The management of the risks of the Partnership is carried out by Steven Bartel who is responsible for the oversight of the Partnership’s compliance and anti-money laundering controls and for financial controls and risk management. The Partnership’s Management Committee meets at least twice a month with all decisions being documented and all partners meet formally on an ad hoc basis.

The Management Committee receives and reviews the Partnership’s management accounts monthly. On the basis of the management accounts it is possible to monitor and project the Partnership’s capital resources.

The Partnership has a Compliance & Procedures Manual (updated in July 2015), a compliance monitoring programme and an ICAAP process that ensures it is able to manage the risks that it faces. The Partnership is supported in its compliance arrangements by a part-time compliance manager and in its accounting arrangements by an independent provider.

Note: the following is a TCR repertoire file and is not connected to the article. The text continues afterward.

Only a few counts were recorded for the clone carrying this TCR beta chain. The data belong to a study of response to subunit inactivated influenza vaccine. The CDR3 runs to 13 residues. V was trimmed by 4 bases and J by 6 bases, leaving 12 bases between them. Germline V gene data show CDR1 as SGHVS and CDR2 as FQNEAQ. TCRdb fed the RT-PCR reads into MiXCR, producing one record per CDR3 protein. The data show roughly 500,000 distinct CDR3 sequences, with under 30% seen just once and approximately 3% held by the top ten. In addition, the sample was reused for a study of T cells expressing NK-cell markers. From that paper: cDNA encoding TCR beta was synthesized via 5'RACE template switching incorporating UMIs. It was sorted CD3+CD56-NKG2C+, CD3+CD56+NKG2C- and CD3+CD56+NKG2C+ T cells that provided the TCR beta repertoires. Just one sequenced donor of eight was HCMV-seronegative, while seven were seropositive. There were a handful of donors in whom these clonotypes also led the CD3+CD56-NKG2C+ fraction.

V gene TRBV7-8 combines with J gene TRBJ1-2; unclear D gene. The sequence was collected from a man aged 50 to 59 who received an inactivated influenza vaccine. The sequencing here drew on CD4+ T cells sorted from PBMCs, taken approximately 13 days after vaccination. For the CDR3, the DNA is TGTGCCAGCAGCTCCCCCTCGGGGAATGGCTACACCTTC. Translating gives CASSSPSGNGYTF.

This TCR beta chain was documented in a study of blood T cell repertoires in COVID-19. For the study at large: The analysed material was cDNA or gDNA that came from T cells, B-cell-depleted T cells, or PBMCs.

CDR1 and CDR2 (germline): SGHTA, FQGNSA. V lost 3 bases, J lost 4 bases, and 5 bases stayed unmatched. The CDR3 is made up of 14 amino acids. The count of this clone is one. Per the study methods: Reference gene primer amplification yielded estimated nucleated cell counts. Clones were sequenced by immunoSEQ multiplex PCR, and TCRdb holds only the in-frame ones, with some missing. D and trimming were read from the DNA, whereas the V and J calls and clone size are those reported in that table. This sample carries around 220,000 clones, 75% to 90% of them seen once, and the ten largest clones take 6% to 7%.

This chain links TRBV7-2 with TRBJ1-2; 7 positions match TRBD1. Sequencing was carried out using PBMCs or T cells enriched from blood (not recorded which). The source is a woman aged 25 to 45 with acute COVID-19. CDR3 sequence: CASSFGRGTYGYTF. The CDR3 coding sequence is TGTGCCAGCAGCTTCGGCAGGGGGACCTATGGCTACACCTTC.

Given the nature and activities of the Partnership, its risk appetite is low. It does not deal in a principal capacity and therefore does not have a trading book. The key risks that it faces are as follows:

Market Risk

The main market risk of the Partnership is foreign exchange risk as a result of its management fees being calculated in a variety of currencies whilst the Partnership’s operating expenditures are mostly in sterling. This risk is monitored by the COO who actively hedges the risks the Partnership is exposed to. Net of the hedging strategy, the Partnership’s exposure to market risk is thus immaterial.

Interest Rate Risk

The Partnership is not exposed to interest rate risk as it does not rely on borrowings to meet operating expenditure and does not make loans to clients.

Credit Risk

The main credit risk of the Partnership is a defaulting debtor. As noted above, the Partnership does not extend credit to its clients. The key credit exposures that the Partnership has are management fees receivable from its clients. Cash balances are held in overnight deposit accounts and readily available.